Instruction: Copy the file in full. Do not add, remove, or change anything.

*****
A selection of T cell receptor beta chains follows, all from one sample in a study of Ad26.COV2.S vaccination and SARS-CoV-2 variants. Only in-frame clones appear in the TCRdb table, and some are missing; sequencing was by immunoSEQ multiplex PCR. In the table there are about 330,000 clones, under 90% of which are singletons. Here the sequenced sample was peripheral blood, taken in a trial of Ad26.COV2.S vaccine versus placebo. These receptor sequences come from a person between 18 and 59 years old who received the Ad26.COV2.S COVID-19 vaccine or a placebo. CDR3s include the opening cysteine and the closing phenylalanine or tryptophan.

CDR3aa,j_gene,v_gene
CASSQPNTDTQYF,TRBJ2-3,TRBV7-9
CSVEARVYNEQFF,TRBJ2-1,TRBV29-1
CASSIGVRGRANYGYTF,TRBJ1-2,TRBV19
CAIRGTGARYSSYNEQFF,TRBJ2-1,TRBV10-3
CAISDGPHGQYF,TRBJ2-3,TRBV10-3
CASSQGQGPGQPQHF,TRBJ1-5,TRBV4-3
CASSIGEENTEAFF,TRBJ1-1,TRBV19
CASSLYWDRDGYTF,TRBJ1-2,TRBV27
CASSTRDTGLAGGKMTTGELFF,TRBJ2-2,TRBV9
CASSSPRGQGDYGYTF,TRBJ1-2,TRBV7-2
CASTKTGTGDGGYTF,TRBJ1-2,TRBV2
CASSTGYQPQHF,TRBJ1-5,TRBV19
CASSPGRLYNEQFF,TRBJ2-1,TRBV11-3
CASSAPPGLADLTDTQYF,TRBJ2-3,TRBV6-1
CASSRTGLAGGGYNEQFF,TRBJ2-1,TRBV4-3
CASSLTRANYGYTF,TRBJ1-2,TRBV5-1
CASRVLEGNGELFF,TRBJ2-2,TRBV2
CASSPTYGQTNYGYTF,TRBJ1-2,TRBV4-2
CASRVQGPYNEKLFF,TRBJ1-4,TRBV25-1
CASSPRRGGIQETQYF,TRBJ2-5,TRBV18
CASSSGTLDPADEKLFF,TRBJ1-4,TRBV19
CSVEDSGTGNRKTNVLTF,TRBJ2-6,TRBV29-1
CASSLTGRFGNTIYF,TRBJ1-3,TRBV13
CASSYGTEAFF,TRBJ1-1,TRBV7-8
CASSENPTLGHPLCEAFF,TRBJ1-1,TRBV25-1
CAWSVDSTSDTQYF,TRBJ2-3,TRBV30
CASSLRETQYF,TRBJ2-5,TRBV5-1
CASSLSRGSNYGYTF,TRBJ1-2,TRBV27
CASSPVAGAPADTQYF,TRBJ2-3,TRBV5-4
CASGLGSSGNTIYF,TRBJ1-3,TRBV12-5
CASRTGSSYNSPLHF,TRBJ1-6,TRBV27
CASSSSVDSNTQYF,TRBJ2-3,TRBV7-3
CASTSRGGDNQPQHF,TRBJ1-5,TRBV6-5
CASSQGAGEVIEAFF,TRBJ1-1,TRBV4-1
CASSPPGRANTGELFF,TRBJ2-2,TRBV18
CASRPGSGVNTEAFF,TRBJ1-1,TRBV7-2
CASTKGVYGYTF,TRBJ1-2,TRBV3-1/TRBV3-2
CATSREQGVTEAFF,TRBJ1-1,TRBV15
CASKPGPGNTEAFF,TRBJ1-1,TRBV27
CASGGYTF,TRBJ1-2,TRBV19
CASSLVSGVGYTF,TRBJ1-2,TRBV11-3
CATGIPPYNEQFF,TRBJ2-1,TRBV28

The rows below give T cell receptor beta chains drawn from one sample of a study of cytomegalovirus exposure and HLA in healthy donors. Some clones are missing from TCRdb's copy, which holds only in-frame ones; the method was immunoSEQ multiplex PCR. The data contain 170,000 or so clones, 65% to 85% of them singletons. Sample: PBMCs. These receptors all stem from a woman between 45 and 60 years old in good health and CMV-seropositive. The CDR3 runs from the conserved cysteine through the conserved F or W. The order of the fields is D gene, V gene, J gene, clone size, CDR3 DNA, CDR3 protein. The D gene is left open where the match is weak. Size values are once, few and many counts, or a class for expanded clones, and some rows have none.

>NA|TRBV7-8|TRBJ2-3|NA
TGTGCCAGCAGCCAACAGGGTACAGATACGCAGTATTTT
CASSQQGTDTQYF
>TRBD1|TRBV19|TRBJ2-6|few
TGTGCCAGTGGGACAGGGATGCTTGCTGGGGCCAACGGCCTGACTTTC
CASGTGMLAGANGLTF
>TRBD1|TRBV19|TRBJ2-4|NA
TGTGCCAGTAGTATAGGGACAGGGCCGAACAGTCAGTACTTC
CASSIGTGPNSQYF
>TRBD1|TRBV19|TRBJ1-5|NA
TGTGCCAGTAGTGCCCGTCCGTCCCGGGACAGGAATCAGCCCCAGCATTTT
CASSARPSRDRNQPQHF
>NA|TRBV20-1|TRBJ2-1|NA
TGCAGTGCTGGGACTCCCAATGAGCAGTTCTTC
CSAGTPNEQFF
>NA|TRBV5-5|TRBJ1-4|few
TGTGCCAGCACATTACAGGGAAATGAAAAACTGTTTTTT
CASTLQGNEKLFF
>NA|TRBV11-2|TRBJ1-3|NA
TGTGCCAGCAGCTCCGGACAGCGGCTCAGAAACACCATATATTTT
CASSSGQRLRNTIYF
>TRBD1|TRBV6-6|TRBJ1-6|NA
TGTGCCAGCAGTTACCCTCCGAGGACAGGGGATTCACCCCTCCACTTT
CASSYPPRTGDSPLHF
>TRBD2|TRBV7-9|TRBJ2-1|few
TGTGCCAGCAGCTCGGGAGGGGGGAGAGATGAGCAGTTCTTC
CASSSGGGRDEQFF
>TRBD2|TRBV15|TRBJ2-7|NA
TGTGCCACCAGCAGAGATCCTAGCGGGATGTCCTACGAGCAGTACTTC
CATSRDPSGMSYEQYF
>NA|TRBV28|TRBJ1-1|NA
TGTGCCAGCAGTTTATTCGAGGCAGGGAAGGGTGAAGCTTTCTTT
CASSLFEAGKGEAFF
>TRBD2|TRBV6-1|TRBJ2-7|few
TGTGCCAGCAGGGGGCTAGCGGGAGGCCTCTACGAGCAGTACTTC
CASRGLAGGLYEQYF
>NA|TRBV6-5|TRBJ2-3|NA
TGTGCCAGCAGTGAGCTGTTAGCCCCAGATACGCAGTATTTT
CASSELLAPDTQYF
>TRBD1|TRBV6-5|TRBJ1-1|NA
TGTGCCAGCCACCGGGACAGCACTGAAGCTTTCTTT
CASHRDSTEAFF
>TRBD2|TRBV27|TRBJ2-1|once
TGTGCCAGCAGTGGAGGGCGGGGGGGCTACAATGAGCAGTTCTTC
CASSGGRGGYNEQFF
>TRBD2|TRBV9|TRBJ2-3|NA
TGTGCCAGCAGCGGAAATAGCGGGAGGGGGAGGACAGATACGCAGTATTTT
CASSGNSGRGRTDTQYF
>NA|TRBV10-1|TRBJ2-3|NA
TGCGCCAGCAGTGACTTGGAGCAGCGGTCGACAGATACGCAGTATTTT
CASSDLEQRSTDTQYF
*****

A selection of T cell receptor beta chains follows, all from one sample in a study of Ad26.COV2.S vaccination and SARS-CoV-2 variants. Only in-frame clones appear in the TCRdb table, and some are missing; sequencing was by immunoSEQ multiplex PCR. In the table there are about 330,000 clones, under 90% of which are singletons. Here the sequenced sample was peripheral blood, taken in a trial of Ad26.COV2.S vaccine versus placebo. These receptor sequences come from a person between 18 and 59 years old who received the Ad26.COV2.S COVID-19 vaccine or a placebo. CDR3s include the opening cysteine and the closing phenylalanine or tryptophan.

CDR3aa,j_gene,v_gene
CASSQPNTDTQYF,TRBJ2-3,TRBV7-9
CSVEARVYNEQFF,TRBJ2-1,TRBV29-1
CASSIGVRGRANYGYTF,TRBJ1-2,TRBV19
CAIRGTGARYSSYNEQFF,TRBJ2-1,TRBV10-3
CAISDGPHGQYF,TRBJ2-3,TRBV10-3
CASSQGQGPGQPQHF,TRBJ1-5,TRBV4-3
CASSIGEENTEAFF,TRBJ1-1,TRBV19
CASSLYWDRDGYTF,TRBJ1-2,TRBV27
CASSTRDTGLAGGKMTTGELFF,TRBJ2-2,TRBV9
CASSSPRGQGDYGYTF,TRBJ1-2,TRBV7-2
CASTKTGTGDGGYTF,TRBJ1-2,TRBV2
CASSTGYQPQHF,TRBJ1-5,TRBV19
CASSPGRLYNEQFF,TRBJ2-1,TRBV11-3
CASSAPPGLADLTDTQYF,TRBJ2-3,TRBV6-1
CASSRTGLAGGGYNEQFF,TRBJ2-1,TRBV4-3
CASSLTRANYGYTF,TRBJ1-2,TRBV5-1
CASRVLEGNGELFF,TRBJ2-2,TRBV2
CASSPTYGQTNYGYTF,TRBJ1-2,TRBV4-2
CASRVQGPYNEKLFF,TRBJ1-4,TRBV25-1
CASSPRRGGIQETQYF,TRBJ2-5,TRBV18
CASSSGTLDPADEKLFF,TRBJ1-4,TRBV19
CSVEDSGTGNRKTNVLTF,TRBJ2-6,TRBV29-1
CASSLTGRFGNTIYF,TRBJ1-3,TRBV13
CASSYGTEAFF,TRBJ1-1,TRBV7-8
CASSENPTLGHPLCEAFF,TRBJ1-1,TRBV25-1
CAWSVDSTSDTQYF,TRBJ2-3,TRBV30
CASSLRETQYF,TRBJ2-5,TRBV5-1
CASSLSRGSNYGYTF,TRBJ1-2,TRBV27
CASSPVAGAPADTQYF,TRBJ2-3,TRBV5-4
CASGLGSSGNTIYF,TRBJ1-3,TRBV12-5
CASRTGSSYNSPLHF,TRBJ1-6,TRBV27
CASSSSVDSNTQYF,TRBJ2-3,TRBV7-3
CASTSRGGDNQPQHF,TRBJ1-5,TRBV6-5
CASSQGAGEVIEAFF,TRBJ1-1,TRBV4-1
CASSPPGRANTGELFF,TRBJ2-2,TRBV18
CASRPGSGVNTEAFF,TRBJ1-1,TRBV7-2
CASTKGVYGYTF,TRBJ1-2,TRBV3-1/TRBV3-2
CATSREQGVTEAFF,TRBJ1-1,TRBV15
CASKPGPGNTEAFF,TRBJ1-1,TRBV27
CASGGYTF,TRBJ1-2,TRBV19
CASSLVSGVGYTF,TRBJ1-2,TRBV11-3
CATGIPPYNEQFF,TRBJ2-1,TRBV28

The rows below give T cell receptor beta chains drawn from one sample of a study of cytomegalovirus exposure and HLA in healthy donors. Some clones are missing from TCRdb's copy, which holds only in-frame ones; the method was immunoSEQ multiplex PCR. The data contain 170,000 or so clones, 65% to 85% of them singletons. Sample: PBMCs. These receptors all stem from a woman between 45 and 60 years old in good health and CMV-seropositive. The CDR3 runs from the conserved cysteine through the conserved F or W. The order of the fields is D gene, V gene, J gene, clone size, CDR3 DNA, CDR3 protein. The D gene is left open where the match is weak. Size values are once, few and many counts, or a class for expanded clones, and some rows have none.

>NA|TRBV7-8|TRBJ2-3|NA
TGTGCCAGCAGCCAACAGGGTACAGATACGCAGTATTTT
CASSQQGTDTQYF
>TRBD1|TRBV19|TRBJ2-6|few
TGTGCCAGTGGGACAGGGATGCTTGCTGGGGCCAACGGCCTGACTTTC
CASGTGMLAGANGLTF
>TRBD1|TRBV19|TRBJ2-4|NA
TGTGCCAGTAGTATAGGGACAGGGCCGAACAGTCAGTACTTC
CASSIGTGPNSQYF
>TRBD1|TRBV19|TRBJ1-5|NA
TGTGCCAGTAGTGCCCGTCCGTCCCGGGACAGGAATCAGCCCCAGCATTTT
CASSARPSRDRNQPQHF
>NA|TRBV20-1|TRBJ2-1|NA
TGCAGTGCTGGGACTCCCAATGAGCAGTTCTTC
CSAGTPNEQFF
>NA|TRBV5-5|TRBJ1-4|few
TGTGCCAGCACATTACAGGGAAATGAAAAACTGTTTTTT
CASTLQGNEKLFF
>NA|TRBV11-2|TRBJ1-3|NA
TGTGCCAGCAGCTCCGGACAGCGGCTCAGAAACACCATATATTTT
CASSSGQRLRNTIYF
>TRBD1|TRBV6-6|TRBJ1-6|NA
TGTGCCAGCAGTTACCCTCCGAGGACAGGGGATTCACCCCTCCACTTT
CASSYPPRTGDSPLHF
>TRBD2|TRBV7-9|TRBJ2-1|few
TGTGCCAGCAGCTCGGGAGGGGGGAGAGATGAGCAGTTCTTC
CASSSGGGRDEQFF
>TRBD2|TRBV15|TRBJ2-7|NA
TGTGCCACCAGCAGAGATCCTAGCGGGATGTCCTACGAGCAGTACTTC
CATSRDPSGMSYEQYF
>NA|TRBV28|TRBJ1-1|NA
TGTGCCAGCAGTTTATTCGAGGCAGGGAAGGGTGAAGCTTTCTTT
CASSLFEAGKGEAFF
>TRBD2|TRBV6-1|TRBJ2-7|few
TGTGCCAGCAGGGGGCTAGCGGGAGGCCTCTACGAGCAGTACTTC
CASRGLAGGLYEQYF
>NA|TRBV6-5|TRBJ2-3|NA
TGTGCCAGCAGTGAGCTGTTAGCCCCAGATACGCAGTATTTT
CASSELLAPDTQYF
>TRBD1|TRBV6-5|TRBJ1-1|NA
TGTGCCAGCCACCGGGACAGCACTGAAGCTTTCTTT
CASHRDSTEAFF
>TRBD2|TRBV27|TRBJ2-1|once
TGTGCCAGCAGTGGAGGGCGGGGGGGCTACAATGAGCAGTTCTTC
CASSGGRGGYNEQFF
>TRBD2|TRBV9|TRBJ2-3|NA
TGTGCCAGCAGCGGAAATAGCGGGAGGGGGAGGACAGATACGCAGTATTTT
CASSGNSGRGRTDTQYF
>NA|TRBV10-1|TRBJ2-3|NA
TGCGCCAGCAGTGACTTGGAGCAGCGGTCGACAGATACGCAGTATTTT
CASSDLEQRSTDTQYF